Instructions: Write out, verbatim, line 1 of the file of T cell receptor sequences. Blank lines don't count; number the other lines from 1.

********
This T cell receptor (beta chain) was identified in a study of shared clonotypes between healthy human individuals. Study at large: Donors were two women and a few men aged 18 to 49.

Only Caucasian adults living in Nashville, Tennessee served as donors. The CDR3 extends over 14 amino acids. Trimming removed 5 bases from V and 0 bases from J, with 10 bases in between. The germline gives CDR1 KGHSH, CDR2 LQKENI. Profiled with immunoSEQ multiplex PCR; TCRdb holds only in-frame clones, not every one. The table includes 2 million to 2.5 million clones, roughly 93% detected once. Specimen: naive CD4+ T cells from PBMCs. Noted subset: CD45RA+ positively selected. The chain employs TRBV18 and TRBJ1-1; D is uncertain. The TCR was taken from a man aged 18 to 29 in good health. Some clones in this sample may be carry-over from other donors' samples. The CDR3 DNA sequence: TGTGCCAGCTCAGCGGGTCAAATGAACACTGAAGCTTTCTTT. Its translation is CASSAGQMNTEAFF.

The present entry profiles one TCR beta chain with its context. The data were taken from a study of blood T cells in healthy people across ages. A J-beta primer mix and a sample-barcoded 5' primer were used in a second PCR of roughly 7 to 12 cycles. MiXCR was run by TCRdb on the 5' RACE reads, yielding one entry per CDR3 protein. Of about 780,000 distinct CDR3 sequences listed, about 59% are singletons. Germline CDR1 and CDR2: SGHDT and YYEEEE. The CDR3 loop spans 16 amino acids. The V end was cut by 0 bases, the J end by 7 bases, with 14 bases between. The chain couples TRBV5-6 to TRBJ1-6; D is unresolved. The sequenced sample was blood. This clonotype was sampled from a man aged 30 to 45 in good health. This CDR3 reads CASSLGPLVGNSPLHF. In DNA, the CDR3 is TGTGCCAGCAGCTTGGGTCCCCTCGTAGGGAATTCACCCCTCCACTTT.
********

This T cell receptor (beta chain) was identified in a study of shared clonotypes between healthy human individuals. Study at large: Donors were two women and a few men aged 18 to 49.